General Jeffrey Amherst began building the fortress in 1759. This impressive fort, when completed and garrisoned, was seven times the size of the old French fort on the site (Fort St. Frederic), and was the largest British fortress in colonial America. The main fort was pentagon shaped with bastions situated at each point. Located inside the fortress were a number of stone barracks and officer’s quarters.
Earthen ramparts faced with logs, ditches and cleared fields of fire covered about seven acres and mounted 105 cannons. The entire fortification complex, including redoubts, blockhouses and redans, covered over 3.5 square miles. Located to the East was Grenadiers Redoubt, to the South East was the Light Infantry of Regiment’s Redoubt, and to the South West was General Gages’ Redoubt.
A major fire destroyed much of the fort in April 1773. During the Revolutionary War, General Benedict Arnold made repairs and used some of the barracks. American troops occupied the Grenadier’s Redoubt and constructed another small fortification in that area.
In 1734 France began construction of a fort at Crown Point; this was the first substantial fortification in the Champlain Valley.
From 1734-1755 France maintained complete control of the Champlain Valley. Fort St. Frederic controlled the narrows between Crown Point on what is now the New York side of Lake Champlain and Chimney Point in what is now Addison, Vermont.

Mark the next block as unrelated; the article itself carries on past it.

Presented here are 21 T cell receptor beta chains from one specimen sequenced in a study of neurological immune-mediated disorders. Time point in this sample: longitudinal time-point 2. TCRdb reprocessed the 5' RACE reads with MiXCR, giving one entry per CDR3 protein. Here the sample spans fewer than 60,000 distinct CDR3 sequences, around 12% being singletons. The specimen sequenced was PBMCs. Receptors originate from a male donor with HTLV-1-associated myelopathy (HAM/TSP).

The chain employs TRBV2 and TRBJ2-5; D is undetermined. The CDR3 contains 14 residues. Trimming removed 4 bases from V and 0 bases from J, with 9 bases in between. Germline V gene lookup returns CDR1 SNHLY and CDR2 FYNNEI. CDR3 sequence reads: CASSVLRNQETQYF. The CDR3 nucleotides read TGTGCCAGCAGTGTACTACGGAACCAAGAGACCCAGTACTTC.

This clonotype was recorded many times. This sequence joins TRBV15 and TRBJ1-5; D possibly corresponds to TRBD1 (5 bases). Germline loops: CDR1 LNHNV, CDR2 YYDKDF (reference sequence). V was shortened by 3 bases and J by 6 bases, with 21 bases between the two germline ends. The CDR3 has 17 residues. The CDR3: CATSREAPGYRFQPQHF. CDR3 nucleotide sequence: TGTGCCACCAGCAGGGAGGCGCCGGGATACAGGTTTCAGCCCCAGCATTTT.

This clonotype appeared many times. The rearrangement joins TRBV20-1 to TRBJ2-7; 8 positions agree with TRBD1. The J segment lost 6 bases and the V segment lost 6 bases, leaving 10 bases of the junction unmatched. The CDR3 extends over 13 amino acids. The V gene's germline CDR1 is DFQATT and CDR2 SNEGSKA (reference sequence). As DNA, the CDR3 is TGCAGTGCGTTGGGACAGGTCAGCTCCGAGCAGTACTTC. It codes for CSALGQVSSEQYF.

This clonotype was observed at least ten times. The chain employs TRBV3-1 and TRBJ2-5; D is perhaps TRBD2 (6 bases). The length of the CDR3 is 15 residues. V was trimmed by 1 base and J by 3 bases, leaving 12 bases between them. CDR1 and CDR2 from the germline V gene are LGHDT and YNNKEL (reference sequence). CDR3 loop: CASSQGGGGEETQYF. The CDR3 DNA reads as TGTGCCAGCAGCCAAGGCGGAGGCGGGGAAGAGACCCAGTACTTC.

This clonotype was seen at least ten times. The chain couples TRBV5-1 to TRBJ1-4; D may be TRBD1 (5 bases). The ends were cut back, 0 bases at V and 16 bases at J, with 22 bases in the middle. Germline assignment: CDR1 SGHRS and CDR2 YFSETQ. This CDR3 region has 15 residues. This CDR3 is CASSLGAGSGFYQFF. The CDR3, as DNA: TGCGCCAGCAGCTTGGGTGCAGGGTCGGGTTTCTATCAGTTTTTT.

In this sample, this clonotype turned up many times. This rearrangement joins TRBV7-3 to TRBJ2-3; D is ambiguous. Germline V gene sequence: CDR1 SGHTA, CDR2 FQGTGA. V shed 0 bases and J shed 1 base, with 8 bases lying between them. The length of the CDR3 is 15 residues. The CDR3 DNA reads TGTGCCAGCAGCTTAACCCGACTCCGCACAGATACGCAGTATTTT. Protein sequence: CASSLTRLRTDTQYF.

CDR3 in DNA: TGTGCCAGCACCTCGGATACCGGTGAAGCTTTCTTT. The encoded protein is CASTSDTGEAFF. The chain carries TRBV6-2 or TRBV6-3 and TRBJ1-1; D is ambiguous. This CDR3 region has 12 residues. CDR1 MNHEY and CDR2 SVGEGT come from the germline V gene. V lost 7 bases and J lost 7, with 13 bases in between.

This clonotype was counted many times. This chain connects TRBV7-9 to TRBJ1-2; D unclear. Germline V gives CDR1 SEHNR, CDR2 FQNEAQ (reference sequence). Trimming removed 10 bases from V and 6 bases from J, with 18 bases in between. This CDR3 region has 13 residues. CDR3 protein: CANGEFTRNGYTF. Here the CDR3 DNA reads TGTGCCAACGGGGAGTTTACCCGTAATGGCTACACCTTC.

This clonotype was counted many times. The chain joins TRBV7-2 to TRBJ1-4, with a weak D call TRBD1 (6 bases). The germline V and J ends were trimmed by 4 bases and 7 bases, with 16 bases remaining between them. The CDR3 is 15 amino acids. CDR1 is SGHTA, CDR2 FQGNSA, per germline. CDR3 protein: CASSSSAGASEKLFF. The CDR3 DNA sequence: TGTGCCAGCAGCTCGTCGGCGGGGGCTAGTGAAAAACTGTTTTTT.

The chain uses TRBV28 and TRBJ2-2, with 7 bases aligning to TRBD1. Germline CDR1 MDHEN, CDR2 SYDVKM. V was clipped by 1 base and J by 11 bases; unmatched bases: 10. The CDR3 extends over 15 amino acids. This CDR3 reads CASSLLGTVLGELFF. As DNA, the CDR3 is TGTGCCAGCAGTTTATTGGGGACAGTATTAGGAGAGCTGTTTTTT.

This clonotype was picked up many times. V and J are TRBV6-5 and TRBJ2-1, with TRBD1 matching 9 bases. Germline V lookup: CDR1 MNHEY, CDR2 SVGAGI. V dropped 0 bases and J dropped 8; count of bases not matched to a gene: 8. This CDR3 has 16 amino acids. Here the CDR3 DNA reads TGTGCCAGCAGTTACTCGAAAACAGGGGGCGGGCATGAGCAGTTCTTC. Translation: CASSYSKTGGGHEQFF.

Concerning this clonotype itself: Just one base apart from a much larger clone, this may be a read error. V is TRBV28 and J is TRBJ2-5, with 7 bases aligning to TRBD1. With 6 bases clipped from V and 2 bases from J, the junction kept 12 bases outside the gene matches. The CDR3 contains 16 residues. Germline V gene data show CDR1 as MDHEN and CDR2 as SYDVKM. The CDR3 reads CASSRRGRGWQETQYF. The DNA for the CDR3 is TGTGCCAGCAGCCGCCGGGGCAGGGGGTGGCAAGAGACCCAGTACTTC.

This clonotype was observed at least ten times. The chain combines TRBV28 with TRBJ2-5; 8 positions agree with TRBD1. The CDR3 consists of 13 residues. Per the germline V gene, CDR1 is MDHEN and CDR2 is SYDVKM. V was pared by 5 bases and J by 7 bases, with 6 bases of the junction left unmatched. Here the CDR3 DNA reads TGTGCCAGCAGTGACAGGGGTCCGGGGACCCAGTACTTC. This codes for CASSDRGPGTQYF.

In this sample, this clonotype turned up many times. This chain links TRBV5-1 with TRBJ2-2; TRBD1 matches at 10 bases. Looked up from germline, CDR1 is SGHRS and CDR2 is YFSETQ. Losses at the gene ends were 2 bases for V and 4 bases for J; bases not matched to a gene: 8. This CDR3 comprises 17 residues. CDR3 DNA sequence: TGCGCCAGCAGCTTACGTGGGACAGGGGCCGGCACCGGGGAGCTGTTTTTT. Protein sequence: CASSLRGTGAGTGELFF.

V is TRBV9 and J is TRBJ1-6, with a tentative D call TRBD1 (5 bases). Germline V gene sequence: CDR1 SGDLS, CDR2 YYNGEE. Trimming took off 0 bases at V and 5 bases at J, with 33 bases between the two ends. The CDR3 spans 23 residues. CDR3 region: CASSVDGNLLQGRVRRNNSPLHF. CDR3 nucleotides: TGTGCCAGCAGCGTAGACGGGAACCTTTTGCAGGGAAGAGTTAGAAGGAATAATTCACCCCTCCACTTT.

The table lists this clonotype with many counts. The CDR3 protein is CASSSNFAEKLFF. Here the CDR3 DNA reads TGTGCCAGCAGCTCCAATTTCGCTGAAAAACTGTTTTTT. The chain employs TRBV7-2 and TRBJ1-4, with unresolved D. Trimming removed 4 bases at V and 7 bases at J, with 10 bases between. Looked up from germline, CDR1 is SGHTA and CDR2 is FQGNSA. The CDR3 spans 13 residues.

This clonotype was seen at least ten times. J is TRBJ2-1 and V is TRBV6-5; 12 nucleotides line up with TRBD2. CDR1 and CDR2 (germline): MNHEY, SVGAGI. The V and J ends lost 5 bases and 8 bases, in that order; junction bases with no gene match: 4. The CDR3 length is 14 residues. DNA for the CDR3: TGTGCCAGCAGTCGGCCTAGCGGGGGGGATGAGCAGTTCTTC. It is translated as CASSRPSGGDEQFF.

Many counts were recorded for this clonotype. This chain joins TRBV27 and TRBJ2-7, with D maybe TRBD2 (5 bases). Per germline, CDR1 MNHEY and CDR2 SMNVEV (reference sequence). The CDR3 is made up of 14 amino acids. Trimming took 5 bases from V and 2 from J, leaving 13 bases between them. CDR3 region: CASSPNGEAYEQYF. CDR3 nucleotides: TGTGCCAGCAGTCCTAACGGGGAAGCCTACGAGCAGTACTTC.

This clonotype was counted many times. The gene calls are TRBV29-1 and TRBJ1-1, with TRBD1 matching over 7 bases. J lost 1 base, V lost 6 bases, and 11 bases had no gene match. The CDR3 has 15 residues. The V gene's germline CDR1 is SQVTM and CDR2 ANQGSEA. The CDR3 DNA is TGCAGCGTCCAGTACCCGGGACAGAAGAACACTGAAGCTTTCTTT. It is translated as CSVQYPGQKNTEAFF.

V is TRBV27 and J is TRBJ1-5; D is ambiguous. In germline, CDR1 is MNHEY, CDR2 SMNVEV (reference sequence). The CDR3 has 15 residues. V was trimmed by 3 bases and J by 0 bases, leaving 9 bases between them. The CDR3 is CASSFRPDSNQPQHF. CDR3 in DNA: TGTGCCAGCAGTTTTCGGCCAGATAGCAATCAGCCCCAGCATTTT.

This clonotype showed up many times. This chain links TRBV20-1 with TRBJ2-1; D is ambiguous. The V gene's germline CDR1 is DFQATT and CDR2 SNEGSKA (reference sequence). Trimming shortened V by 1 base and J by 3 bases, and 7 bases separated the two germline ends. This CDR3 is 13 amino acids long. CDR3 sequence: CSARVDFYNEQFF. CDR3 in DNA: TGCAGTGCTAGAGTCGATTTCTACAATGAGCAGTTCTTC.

Charles de Beauhamois, Governor of New France (Canada), actively encouraged settlement around Fort St. Frederic, and created a French community around the fort. This combined military and civilian presence blocked British expansion. In 1759 about 12,000 British regulars and provincial troops captured the fort. Following the French retreat from Crown Point in 1759, General Amherst embarked upon an ambitions plan to secure the area for Britain.
The British immediately began construction of “His Majesty’s Fort of Crown Point,” as well as three redoubts and a series of blockhouses and redans, all interconnected by a network of roads. The fortification complex covered over three and one-half square miles, making it one of the most ambitious military engineering projects undertaken by the British in colonial North America.
An elaborate system of fortifications was begun on the point. At times, as many as 3000 soldiers and artisans were engaged in the construction of Fort Crown Point, three smaller forts, called redoubts, several block houses, store houses, gardens and military roads. A village grew up close to the Fort wall with a tavern, store, apothecary shop, and the home of soldiers families and retired officers.
When control of Canada passed to Britain, at the end of the French and Indian War in 1763, construction ceased leaving one barracks building unfinished. Lake Champlain became a vital highway linking two diverse regions of British North America. Crown Point, located midway between Albany and Montreal, became the center of communication between New York and Canada.
In April 1773, a chimney fire spread from the soldier’s barracks on the log walls of the fort and resulted in the explosion of the powder magazine and the virtual destruction of the main fort.
Troop strength at Crown Point was gradually reduced until only a small garrison remained to surrender the fort to American rebel troops commanded by Seth Warner in May of 1775.